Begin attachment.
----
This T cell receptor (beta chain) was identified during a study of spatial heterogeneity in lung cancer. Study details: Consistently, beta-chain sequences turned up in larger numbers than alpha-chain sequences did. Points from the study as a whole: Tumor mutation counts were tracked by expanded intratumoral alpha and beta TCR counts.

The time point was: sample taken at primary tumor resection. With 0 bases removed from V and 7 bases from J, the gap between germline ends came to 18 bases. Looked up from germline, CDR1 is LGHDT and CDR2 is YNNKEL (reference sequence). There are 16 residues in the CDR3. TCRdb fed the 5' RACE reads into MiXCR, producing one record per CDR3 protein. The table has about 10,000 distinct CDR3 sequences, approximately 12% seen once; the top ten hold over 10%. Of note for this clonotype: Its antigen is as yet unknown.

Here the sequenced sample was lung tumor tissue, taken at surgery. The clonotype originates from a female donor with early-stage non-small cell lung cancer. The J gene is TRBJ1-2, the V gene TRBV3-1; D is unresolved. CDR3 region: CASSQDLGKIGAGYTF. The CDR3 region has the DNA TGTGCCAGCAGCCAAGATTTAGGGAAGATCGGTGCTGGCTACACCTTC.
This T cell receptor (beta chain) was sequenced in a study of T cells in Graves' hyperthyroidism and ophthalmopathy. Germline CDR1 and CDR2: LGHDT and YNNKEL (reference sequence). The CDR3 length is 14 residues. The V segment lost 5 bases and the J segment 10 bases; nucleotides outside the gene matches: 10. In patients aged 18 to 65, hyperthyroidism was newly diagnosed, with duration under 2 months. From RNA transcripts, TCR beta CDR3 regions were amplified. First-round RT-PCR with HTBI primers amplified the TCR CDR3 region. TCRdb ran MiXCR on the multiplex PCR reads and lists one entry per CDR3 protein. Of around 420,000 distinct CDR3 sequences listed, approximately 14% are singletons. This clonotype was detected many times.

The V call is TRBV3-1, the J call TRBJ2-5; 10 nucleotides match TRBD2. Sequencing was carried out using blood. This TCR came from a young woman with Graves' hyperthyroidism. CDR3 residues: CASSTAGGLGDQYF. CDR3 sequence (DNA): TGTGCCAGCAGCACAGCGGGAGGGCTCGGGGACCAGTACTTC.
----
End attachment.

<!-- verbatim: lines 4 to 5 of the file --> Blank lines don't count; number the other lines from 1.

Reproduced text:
This T cell receptor (beta chain) was sequenced in a study of T cells in Graves' hyperthyroidism and ophthalmopathy. Germline CDR1 and CDR2: LGHDT and YNNKEL (reference sequence). The CDR3 length is 14 residues. The V segment lost 5 bases and the J segment 10 bases; nucleotides outside the gene matches: 10. In patients aged 18 to 65, hyperthyroidism was newly diagnosed, with duration under 2 months. From RNA transcripts, TCR beta CDR3 regions were amplified. First-round RT-PCR with HTBI primers amplified the TCR CDR3 region. TCRdb ran MiXCR on the multiplex PCR reads and lists one entry per CDR3 protein. Of around 420,000 distinct CDR3 sequences listed, approximately 14% are singletons. This clonotype was detected many times.

The V call is TRBV3-1, the J call TRBJ2-5; 10 nucleotides match TRBD2. Sequencing was carried out using blood. This TCR came from a young woman with Graves' hyperthyroidism. CDR3 residues: CASSTAGGLGDQYF. CDR3 sequence (DNA): TGTGCCAGCAGCACAGCGGGAGGGCTCGGGGACCAGTACTTC.